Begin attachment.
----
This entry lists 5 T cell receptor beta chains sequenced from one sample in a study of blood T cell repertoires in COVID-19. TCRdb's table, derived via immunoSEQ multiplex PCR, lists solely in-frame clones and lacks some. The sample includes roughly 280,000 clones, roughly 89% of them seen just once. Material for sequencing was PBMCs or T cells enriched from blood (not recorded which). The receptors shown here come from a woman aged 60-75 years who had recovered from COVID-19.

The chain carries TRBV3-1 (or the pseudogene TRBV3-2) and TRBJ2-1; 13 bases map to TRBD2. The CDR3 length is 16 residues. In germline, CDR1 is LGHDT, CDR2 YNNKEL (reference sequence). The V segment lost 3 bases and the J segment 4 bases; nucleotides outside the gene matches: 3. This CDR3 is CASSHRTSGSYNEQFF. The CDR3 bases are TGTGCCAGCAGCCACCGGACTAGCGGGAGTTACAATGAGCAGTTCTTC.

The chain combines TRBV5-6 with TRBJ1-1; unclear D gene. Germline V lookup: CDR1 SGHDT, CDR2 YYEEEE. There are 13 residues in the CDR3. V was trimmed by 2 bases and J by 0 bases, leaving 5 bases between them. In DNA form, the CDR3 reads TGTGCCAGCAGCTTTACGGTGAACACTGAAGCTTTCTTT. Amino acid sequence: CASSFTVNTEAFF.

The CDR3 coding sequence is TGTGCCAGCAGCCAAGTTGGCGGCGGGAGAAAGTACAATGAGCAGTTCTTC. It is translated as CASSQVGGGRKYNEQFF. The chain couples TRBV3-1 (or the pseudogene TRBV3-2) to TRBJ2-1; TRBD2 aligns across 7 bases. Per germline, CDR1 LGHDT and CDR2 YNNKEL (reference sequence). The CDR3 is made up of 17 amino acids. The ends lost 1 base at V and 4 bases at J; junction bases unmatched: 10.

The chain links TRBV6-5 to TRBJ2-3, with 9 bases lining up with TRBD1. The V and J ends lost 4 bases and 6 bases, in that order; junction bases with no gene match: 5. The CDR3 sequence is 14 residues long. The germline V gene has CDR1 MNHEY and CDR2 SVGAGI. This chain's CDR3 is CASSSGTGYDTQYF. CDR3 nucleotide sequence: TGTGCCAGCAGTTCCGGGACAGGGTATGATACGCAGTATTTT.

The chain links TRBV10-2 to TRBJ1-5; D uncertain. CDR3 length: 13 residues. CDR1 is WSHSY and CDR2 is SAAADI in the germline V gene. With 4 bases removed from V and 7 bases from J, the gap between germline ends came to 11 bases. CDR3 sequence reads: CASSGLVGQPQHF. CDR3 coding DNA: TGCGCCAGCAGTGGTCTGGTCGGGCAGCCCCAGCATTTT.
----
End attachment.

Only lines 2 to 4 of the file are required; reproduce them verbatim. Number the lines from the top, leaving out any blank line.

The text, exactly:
The chain carries TRBV3-1 (or the pseudogene TRBV3-2) and TRBJ2-1; 13 bases map to TRBD2. The CDR3 length is 16 residues. In germline, CDR1 is LGHDT, CDR2 YNNKEL (reference sequence). The V segment lost 3 bases and the J segment 4 bases; nucleotides outside the gene matches: 3. This CDR3 is CASSHRTSGSYNEQFF. The CDR3 bases are TGTGCCAGCAGCCACCGGACTAGCGGGAGTTACAATGAGCAGTTCTTC.

The chain combines TRBV5-6 with TRBJ1-1; unclear D gene. Germline V lookup: CDR1 SGHDT, CDR2 YYEEEE. There are 13 residues in the CDR3. V was trimmed by 2 bases and J by 0 bases, leaving 5 bases between them. In DNA form, the CDR3 reads TGTGCCAGCAGCTTTACGGTGAACACTGAAGCTTTCTTT. Amino acid sequence: CASSFTVNTEAFF.

The CDR3 coding sequence is TGTGCCAGCAGCCAAGTTGGCGGCGGGAGAAAGTACAATGAGCAGTTCTTC. It is translated as CASSQVGGGRKYNEQFF. The chain couples TRBV3-1 (or the pseudogene TRBV3-2) to TRBJ2-1; TRBD2 aligns across 7 bases. Per germline, CDR1 LGHDT and CDR2 YNNKEL (reference sequence). The CDR3 is made up of 17 amino acids. The ends lost 1 base at V and 4 bases at J; junction bases unmatched: 10.